Willow Grove author sues writers, Netflix for allegedly stealing his story for frat film
Al Quarles Jr., who also works as an administrator of the Philadelphia School District's homeless and emergency services, charges that the subscription service's film "Burning Sands" was plagiarized from Quarles' 2014 novel of the same name.
Is the Netflix original film Burning Sands, about the torturous travails of fraternity hazing, actually original?
Or was writer-director Gerard McMurray's feature, which premiered on the streaming site in January, actually lifted from a novel of the same name by Al Quarles Jr., a Philadelphia School District administrator and author?
Both novel and film are set at predominantly black colleges and tell the story of straitlaced students who respond to the pressure to fit in by rushing a fraternity. Both stories focus on the sometimes inhuman treatment of pledges by older frat members.
Quarles' attorney filed a lawsuit Monday in federal court in Pennsylvania charging that McMurray and co-screenwriter Christine T. Berg plagiarized Quarles' two-volume novel Burning Sands, which he self-published through Amazon in 2014. (The suit can be accessed online here.) The suit names Netflix and Mandalay Entertainment in addition to the screenwriters.
"Al is a great guy who put his heart and soul into these books," Philadelphia attorney Brian Lentz said Tuesday. "We think that the evidence will show they took his creative work without his permission."
A Netflix representative Tuesday said the subscription service would not comment on the suit. Calls for comment from McMurray's and Berg's lawyers were not immediately returned.
Quarles, 50, of Willow Grove, said he was shocked to find the film had "as many as 100 points of similarities" to his books. "There are some differences, but the heart of the movie was taken directly from my books," he said.
Quarles said he was immediately struck by the film's title, identical to his book.
"But that in itself isn't a smoking gun," he said. "Burning sands is an expression you would hear around fraternities. It's a term to describe coming into a fraternity, crossing the sands, and making it in."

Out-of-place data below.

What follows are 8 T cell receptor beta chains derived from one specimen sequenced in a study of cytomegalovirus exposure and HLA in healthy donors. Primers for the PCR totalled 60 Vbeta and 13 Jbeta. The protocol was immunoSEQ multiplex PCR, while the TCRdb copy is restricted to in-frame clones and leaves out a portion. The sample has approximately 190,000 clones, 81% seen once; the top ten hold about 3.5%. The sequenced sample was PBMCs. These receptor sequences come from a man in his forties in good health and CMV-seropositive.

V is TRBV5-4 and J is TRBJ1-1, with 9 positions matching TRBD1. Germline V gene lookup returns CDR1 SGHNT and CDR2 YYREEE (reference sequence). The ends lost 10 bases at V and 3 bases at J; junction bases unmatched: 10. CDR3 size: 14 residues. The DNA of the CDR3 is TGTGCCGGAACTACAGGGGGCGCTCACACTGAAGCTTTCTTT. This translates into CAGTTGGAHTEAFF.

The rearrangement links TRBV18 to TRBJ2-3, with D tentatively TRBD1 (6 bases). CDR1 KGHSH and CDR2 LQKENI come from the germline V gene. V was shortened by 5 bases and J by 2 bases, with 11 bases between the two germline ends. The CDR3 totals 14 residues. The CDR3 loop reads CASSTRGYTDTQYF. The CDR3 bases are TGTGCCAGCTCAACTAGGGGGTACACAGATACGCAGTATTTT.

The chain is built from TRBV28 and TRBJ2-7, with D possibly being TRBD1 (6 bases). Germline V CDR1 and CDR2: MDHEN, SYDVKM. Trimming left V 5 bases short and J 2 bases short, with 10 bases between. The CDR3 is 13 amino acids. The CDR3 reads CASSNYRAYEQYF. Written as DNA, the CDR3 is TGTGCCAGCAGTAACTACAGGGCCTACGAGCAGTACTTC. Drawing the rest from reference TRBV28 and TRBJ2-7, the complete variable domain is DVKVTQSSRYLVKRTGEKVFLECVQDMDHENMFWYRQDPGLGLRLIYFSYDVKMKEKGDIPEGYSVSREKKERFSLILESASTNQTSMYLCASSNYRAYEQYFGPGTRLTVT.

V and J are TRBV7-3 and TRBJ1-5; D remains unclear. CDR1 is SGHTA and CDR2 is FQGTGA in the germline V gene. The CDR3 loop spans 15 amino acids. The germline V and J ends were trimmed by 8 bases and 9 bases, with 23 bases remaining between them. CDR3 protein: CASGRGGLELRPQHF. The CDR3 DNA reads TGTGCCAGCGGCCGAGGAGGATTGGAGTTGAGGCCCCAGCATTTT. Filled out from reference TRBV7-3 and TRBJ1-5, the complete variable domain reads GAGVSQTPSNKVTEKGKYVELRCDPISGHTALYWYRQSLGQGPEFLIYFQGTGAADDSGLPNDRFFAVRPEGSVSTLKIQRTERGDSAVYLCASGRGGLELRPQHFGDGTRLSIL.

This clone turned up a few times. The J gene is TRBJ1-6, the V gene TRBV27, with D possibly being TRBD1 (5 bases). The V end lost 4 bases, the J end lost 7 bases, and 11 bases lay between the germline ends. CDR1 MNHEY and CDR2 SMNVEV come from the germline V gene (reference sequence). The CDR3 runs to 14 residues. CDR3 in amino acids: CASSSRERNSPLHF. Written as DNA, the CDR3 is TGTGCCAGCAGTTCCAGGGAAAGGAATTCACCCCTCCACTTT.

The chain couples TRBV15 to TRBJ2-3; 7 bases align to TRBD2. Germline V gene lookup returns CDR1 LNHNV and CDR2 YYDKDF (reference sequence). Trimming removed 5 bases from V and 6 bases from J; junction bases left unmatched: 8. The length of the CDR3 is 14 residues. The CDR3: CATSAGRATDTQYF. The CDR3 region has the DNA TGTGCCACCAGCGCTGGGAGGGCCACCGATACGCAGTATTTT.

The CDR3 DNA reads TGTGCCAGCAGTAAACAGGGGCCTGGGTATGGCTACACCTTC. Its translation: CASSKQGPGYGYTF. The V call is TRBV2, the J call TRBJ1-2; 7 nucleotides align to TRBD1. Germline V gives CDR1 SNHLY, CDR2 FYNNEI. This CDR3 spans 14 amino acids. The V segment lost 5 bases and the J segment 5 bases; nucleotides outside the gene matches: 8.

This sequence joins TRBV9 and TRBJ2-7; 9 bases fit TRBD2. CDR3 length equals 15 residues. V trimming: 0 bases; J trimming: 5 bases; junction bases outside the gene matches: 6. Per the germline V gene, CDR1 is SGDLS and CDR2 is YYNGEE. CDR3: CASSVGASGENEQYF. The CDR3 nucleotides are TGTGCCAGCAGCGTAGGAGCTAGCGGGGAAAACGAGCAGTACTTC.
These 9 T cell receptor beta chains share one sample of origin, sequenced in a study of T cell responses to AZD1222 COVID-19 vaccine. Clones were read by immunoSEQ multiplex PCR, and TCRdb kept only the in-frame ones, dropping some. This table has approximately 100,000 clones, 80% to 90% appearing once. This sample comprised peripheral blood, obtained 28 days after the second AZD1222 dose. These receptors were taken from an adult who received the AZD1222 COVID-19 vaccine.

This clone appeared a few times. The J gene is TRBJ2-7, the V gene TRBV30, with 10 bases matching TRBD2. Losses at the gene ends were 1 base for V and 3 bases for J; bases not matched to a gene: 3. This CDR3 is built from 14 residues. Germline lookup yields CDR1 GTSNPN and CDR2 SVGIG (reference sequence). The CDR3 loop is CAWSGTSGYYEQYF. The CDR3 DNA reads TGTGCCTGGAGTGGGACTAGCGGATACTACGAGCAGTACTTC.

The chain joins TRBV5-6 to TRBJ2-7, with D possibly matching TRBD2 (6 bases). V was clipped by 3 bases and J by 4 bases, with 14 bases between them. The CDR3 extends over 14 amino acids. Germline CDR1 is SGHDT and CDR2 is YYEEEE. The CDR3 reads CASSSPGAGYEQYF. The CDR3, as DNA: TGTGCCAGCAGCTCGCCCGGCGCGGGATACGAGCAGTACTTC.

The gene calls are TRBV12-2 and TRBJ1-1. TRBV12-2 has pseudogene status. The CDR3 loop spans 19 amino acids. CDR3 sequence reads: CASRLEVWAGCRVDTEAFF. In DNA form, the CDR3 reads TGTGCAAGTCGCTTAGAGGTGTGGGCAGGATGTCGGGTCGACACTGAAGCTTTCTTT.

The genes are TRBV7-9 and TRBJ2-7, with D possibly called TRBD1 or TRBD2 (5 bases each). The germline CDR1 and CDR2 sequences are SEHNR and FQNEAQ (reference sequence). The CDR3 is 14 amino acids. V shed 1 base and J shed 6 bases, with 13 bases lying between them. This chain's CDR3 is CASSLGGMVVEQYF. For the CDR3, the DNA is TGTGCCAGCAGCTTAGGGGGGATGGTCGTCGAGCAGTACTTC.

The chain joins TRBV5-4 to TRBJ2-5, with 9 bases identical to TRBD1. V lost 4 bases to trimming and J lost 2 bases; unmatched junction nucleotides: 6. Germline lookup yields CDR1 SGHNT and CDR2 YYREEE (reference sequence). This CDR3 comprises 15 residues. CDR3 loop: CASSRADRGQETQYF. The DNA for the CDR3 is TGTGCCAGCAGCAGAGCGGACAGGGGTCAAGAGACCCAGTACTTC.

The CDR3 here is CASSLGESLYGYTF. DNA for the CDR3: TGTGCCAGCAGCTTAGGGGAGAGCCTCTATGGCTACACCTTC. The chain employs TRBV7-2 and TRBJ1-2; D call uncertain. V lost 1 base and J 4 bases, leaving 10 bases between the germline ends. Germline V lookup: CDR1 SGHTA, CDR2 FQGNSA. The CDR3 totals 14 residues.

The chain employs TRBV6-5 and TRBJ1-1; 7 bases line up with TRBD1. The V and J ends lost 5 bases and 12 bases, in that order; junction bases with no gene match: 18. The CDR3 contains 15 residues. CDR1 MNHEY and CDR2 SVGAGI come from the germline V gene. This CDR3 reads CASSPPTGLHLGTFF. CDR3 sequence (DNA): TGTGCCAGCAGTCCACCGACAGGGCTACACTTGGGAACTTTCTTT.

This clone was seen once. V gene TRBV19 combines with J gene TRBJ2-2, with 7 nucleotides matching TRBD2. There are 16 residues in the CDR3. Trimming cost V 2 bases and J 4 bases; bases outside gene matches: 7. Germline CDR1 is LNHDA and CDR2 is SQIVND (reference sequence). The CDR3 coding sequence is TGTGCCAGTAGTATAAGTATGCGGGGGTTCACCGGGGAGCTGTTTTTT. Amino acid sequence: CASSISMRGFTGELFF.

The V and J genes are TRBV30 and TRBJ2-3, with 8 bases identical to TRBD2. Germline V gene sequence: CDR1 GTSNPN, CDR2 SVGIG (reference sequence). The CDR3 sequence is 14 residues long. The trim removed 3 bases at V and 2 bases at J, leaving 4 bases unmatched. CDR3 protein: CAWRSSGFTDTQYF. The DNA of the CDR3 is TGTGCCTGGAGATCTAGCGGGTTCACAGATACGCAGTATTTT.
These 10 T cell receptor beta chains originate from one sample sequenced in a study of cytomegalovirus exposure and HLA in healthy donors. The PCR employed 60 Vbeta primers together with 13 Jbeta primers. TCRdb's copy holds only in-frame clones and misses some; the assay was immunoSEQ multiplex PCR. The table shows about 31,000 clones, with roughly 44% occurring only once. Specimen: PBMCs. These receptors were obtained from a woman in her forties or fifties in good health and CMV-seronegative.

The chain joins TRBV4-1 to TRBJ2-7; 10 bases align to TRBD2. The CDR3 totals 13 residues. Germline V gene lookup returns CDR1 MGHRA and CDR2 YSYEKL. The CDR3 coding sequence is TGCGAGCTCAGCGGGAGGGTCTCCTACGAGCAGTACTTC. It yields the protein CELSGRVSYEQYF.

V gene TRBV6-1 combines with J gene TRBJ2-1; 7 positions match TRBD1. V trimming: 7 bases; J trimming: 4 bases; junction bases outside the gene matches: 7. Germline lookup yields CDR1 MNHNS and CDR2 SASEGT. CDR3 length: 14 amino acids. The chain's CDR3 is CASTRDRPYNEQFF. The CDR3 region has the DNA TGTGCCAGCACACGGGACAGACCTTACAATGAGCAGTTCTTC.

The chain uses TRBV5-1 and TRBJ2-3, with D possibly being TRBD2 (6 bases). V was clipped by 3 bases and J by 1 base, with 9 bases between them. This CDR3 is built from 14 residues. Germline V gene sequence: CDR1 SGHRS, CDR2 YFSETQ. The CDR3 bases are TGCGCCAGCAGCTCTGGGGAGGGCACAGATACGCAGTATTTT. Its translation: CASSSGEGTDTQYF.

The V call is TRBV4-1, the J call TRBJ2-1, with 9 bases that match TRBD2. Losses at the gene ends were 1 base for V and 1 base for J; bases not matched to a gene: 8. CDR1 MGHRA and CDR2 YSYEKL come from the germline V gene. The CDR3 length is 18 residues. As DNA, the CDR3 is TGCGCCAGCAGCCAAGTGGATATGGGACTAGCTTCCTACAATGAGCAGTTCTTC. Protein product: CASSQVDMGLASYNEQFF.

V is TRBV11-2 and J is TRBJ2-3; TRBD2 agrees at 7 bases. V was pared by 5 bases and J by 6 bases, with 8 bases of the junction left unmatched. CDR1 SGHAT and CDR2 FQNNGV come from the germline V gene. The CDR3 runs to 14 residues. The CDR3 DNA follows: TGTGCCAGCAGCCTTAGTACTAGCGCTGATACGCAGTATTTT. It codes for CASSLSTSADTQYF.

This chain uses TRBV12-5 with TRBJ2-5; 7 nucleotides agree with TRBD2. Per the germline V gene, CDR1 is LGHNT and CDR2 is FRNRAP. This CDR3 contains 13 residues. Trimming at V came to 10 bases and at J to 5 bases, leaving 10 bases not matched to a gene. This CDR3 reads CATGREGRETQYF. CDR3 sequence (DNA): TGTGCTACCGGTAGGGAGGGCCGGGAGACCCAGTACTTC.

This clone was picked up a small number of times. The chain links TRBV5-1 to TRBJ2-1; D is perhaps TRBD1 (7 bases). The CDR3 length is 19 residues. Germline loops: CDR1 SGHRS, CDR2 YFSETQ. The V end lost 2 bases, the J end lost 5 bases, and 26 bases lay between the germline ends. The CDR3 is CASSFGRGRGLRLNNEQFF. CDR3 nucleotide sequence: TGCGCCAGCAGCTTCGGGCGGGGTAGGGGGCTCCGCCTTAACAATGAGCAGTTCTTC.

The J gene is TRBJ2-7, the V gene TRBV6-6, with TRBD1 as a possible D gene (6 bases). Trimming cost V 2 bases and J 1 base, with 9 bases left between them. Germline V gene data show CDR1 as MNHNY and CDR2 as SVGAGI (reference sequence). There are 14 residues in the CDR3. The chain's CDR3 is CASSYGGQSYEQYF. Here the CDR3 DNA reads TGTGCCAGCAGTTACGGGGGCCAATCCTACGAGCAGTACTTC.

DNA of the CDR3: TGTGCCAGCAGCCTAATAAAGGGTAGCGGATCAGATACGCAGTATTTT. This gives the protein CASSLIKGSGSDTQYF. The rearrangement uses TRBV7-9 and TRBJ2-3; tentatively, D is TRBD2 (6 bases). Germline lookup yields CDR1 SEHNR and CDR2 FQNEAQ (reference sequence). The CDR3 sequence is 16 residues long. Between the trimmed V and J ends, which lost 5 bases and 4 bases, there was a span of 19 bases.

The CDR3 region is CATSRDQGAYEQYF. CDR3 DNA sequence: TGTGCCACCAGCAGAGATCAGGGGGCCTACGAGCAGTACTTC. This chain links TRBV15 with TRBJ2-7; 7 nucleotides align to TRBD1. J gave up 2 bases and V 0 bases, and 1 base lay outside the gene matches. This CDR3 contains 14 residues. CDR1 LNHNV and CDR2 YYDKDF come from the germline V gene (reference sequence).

At the heart of the dispute are two personal stories. McMurray has said that he based his film on his own experiences as an undergraduate at Howard University. Quarles, an administrator for the School District's homeless and emergency services, also drew from his own life. The Abington High School alum attended Millersville University in Lancaster County, where in the late 1980s he pledged Kappa Alpha Psi, although his experience did not mirror those in his novel.
"I loved my fraternity," he said Tuesday while en route to a vacation in Orlando with his wife and three children. "At Millersville I didn't go through any sort of torture," he said, referring to the horrors faced by the young men he depicts in his novel. "But I know some excesses were committed in the 1980s."
Quarles said he began the novel nearly 18 years ago. "I started it on an old Mac word processor. It didn't even have spell-check," he said. "I wrote through to the end, then I took a year off and went back to it. I would do that, work on it for a while, then wait a year. So it was a real process."
He published the first volume, Burning Sands: My Brother's Keeper Volume 1, in 2014. "We're pretty sure that the [Netflix film] wasn't written until 2016," he said.
Quarles said he's optimistic but too busy with other things to dwell on the fate of the lawsuit. He was recently accepted as a doctoral candidate in education leadership at Gwynedd Mercy University.
And he's working on a couple of new books, including a children's book he wrote with his 10-year-old daughter. "It's called Bullies Are Not Just Boys."